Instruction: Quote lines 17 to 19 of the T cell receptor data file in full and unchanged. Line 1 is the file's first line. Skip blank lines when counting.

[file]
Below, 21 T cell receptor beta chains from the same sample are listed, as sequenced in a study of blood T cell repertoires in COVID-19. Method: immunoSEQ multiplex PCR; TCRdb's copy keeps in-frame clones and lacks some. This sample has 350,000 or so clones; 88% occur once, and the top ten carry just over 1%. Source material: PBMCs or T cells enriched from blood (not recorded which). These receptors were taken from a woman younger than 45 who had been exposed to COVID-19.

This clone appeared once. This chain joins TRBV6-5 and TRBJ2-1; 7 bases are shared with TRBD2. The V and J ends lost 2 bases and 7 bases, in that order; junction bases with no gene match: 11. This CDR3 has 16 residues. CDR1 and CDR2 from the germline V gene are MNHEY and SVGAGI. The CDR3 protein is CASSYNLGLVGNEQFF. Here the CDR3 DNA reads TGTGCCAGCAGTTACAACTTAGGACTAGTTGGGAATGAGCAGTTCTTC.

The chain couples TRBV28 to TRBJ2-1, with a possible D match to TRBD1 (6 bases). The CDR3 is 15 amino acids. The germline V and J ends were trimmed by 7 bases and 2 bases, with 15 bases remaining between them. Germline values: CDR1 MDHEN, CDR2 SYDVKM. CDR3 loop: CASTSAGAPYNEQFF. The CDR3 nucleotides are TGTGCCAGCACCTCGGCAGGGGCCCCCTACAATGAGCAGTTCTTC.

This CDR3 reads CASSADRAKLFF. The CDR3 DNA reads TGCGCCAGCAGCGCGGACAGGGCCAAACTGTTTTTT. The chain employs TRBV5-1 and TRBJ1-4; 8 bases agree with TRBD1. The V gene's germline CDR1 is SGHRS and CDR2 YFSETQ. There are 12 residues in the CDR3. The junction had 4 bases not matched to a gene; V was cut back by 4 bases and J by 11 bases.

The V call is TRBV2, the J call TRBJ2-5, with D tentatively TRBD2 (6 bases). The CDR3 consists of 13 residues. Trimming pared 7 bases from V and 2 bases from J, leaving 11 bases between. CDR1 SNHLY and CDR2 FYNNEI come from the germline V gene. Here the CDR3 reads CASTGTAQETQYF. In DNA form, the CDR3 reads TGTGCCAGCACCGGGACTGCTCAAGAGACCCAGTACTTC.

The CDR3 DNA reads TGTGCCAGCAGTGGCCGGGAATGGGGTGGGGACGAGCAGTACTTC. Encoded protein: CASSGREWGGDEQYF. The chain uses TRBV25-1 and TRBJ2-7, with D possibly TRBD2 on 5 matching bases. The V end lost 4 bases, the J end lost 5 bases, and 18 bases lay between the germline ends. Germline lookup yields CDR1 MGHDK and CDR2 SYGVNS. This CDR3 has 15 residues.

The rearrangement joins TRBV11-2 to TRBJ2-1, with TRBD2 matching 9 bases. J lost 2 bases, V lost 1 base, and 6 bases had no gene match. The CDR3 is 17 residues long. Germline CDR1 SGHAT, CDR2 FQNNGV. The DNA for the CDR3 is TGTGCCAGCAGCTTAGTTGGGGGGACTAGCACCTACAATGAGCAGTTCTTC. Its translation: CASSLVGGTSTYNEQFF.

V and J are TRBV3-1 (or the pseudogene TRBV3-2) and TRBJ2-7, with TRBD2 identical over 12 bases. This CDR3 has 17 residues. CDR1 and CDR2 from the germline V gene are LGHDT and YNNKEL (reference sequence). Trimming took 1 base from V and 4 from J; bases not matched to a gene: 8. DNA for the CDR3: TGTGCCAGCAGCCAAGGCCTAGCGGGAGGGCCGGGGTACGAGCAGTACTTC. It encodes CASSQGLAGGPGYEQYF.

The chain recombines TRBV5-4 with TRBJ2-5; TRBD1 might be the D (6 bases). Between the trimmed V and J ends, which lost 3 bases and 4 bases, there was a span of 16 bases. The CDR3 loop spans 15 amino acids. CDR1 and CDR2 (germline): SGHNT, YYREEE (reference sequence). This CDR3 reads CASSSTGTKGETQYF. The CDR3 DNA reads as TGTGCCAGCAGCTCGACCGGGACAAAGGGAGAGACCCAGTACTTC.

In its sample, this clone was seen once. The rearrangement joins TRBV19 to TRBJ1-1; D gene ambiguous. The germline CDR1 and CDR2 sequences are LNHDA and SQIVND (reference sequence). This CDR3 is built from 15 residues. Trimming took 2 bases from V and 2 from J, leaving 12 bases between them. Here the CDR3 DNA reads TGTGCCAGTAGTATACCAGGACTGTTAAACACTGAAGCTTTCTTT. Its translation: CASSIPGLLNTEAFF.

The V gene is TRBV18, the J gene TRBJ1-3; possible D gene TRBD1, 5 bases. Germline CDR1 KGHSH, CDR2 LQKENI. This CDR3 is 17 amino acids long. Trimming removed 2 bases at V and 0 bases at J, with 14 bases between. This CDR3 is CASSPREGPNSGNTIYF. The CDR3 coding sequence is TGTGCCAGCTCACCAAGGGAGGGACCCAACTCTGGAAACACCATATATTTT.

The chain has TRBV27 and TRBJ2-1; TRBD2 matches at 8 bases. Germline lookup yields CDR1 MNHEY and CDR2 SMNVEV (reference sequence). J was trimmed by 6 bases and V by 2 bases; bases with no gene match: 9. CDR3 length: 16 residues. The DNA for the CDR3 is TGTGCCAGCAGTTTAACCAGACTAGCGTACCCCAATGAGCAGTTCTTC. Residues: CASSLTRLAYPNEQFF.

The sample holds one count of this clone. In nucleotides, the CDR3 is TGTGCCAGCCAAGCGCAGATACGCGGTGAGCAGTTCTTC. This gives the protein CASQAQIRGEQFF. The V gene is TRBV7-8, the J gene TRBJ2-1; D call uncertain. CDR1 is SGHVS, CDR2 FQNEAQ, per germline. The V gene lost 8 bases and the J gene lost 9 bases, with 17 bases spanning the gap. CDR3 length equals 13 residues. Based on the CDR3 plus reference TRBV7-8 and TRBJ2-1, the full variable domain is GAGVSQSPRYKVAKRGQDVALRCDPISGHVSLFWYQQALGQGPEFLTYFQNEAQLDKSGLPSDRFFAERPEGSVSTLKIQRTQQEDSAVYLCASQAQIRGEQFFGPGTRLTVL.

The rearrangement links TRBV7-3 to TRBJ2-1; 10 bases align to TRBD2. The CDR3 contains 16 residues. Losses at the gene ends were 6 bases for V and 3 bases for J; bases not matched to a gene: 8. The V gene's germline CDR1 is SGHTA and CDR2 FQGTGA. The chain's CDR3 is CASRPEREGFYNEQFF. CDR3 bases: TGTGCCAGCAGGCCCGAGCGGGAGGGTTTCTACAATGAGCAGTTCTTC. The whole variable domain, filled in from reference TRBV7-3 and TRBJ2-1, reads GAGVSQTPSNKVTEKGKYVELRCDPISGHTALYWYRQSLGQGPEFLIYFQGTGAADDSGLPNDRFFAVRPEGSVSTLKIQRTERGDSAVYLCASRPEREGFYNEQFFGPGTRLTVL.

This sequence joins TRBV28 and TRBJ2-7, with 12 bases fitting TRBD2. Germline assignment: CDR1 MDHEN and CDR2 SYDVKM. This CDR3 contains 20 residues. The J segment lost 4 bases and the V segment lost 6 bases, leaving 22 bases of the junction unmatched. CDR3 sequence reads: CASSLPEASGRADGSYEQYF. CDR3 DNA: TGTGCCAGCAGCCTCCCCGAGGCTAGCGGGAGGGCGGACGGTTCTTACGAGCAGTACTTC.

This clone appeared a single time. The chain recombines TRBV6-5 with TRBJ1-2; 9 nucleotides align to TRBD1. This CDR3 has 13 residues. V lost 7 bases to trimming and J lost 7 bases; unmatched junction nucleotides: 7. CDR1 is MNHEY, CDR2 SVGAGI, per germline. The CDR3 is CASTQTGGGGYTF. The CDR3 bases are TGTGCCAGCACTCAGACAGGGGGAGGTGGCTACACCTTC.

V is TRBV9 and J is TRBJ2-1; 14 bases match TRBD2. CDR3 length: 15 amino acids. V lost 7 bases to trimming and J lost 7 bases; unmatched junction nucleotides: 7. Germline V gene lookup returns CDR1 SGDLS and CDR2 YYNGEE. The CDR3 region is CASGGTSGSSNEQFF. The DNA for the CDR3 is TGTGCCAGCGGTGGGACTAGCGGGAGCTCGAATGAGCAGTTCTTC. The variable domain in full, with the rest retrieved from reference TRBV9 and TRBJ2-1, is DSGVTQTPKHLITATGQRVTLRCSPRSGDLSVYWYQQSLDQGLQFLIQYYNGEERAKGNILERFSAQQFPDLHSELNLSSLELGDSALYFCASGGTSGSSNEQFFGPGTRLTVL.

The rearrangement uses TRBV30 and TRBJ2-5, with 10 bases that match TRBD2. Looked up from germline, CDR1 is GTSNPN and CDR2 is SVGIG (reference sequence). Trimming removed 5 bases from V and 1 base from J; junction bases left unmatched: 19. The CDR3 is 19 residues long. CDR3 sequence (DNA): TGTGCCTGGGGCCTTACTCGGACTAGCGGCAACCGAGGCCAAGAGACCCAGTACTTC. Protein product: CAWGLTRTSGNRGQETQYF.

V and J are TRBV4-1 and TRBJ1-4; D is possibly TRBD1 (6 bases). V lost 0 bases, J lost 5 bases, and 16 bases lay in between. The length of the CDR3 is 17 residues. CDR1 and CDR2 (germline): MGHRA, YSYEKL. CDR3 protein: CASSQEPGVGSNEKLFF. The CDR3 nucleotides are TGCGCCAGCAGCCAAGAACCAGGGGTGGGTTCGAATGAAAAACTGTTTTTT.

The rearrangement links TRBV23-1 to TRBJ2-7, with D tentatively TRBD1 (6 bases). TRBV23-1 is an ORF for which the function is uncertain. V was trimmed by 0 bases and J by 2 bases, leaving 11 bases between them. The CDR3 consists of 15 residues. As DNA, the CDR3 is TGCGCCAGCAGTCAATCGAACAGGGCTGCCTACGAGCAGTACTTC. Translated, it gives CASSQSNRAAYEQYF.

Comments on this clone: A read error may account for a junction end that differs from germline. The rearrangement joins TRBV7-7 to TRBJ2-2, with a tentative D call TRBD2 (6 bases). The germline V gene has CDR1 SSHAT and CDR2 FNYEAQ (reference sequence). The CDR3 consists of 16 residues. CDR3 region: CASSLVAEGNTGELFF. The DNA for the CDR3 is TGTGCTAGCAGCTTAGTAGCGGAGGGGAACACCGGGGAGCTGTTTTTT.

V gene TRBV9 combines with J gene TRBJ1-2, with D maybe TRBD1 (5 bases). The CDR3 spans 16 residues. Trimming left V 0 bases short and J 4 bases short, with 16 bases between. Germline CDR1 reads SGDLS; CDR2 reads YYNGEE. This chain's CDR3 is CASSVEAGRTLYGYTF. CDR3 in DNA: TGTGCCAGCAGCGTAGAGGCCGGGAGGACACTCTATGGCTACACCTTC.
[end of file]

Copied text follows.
V is TRBV9 and J is TRBJ2-1; 14 bases match TRBD2. CDR3 length: 15 amino acids. V lost 7 bases to trimming and J lost 7 bases; unmatched junction nucleotides: 7. Germline V gene lookup returns CDR1 SGDLS and CDR2 YYNGEE. The CDR3 region is CASGGTSGSSNEQFF. The DNA for the CDR3 is TGTGCCAGCGGTGGGACTAGCGGGAGCTCGAATGAGCAGTTCTTC. The variable domain in full, with the rest retrieved from reference TRBV9 and TRBJ2-1, is DSGVTQTPKHLITATGQRVTLRCSPRSGDLSVYWYQQSLDQGLQFLIQYYNGEERAKGNILERFSAQQFPDLHSELNLSSLELGDSALYFCASGGTSGSSNEQFFGPGTRLTVL.

The rearrangement uses TRBV30 and TRBJ2-5, with 10 bases that match TRBD2. Looked up from germline, CDR1 is GTSNPN and CDR2 is SVGIG (reference sequence). Trimming removed 5 bases from V and 1 base from J; junction bases left unmatched: 19. The CDR3 is 19 residues long. CDR3 sequence (DNA): TGTGCCTGGGGCCTTACTCGGACTAGCGGCAACCGAGGCCAAGAGACCCAGTACTTC. Protein product: CAWGLTRTSGNRGQETQYF.

V and J are TRBV4-1 and TRBJ1-4; D is possibly TRBD1 (6 bases). V lost 0 bases, J lost 5 bases, and 16 bases lay in between. The length of the CDR3 is 17 residues. CDR1 and CDR2 (germline): MGHRA, YSYEKL. CDR3 protein: CASSQEPGVGSNEKLFF. The CDR3 nucleotides are TGCGCCAGCAGCCAAGAACCAGGGGTGGGTTCGAATGAAAAACTGTTTTTT.